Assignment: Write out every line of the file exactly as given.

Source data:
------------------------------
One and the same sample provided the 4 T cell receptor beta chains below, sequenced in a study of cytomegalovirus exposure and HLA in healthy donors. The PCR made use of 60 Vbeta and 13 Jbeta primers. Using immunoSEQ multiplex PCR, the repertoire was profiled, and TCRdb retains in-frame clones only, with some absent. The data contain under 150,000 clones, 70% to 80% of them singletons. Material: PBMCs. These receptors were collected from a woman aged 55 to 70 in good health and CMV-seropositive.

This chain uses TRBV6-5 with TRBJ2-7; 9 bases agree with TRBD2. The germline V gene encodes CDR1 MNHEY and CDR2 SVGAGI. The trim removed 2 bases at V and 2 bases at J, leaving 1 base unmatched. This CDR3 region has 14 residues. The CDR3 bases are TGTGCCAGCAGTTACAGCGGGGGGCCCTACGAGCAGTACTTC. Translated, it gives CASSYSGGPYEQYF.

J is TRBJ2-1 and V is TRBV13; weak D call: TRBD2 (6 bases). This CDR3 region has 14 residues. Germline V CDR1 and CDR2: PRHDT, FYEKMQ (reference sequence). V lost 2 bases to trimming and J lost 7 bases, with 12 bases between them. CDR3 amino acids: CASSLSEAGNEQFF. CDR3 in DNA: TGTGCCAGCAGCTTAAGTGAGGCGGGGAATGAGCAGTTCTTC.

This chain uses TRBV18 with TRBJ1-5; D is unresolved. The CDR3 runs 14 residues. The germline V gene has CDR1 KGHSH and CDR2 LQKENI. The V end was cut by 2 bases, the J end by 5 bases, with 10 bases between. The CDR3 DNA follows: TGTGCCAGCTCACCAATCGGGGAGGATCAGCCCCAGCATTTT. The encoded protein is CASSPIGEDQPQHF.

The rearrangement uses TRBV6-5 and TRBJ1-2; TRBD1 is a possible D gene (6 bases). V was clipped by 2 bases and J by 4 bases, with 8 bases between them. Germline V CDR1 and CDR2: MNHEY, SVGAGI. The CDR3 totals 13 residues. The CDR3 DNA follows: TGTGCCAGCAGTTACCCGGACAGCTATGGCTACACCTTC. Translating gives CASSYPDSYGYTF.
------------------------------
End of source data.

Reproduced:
One and the same sample provided the 4 T cell receptor beta chains below, sequenced in a study of cytomegalovirus exposure and HLA in healthy donors. The PCR made use of 60 Vbeta and 13 Jbeta primers. Using immunoSEQ multiplex PCR, the repertoire was profiled, and TCRdb retains in-frame clones only, with some absent. The data contain under 150,000 clones, 70% to 80% of them singletons. Material: PBMCs. These receptors were collected from a woman aged 55 to 70 in good health and CMV-seropositive.

This chain uses TRBV6-5 with TRBJ2-7; 9 bases agree with TRBD2. The germline V gene encodes CDR1 MNHEY and CDR2 SVGAGI. The trim removed 2 bases at V and 2 bases at J, leaving 1 base unmatched. This CDR3 region has 14 residues. The CDR3 bases are TGTGCCAGCAGTTACAGCGGGGGGCCCTACGAGCAGTACTTC. Translated, it gives CASSYSGGPYEQYF.

J is TRBJ2-1 and V is TRBV13; weak D call: TRBD2 (6 bases). This CDR3 region has 14 residues. Germline V CDR1 and CDR2: PRHDT, FYEKMQ (reference sequence). V lost 2 bases to trimming and J lost 7 bases, with 12 bases between them. CDR3 amino acids: CASSLSEAGNEQFF. CDR3 in DNA: TGTGCCAGCAGCTTAAGTGAGGCGGGGAATGAGCAGTTCTTC.

This chain uses TRBV18 with TRBJ1-5; D is unresolved. The CDR3 runs 14 residues. The germline V gene has CDR1 KGHSH and CDR2 LQKENI. The V end was cut by 2 bases, the J end by 5 bases, with 10 bases between. The CDR3 DNA follows: TGTGCCAGCTCACCAATCGGGGAGGATCAGCCCCAGCATTTT. The encoded protein is CASSPIGEDQPQHF.

The rearrangement uses TRBV6-5 and TRBJ1-2; TRBD1 is a possible D gene (6 bases). V was clipped by 2 bases and J by 4 bases, with 8 bases between them. Germline V CDR1 and CDR2: MNHEY, SVGAGI. The CDR3 totals 13 residues. The CDR3 DNA follows: TGTGCCAGCAGTTACCCGGACAGCTATGGCTACACCTTC. Translating gives CASSYPDSYGYTF.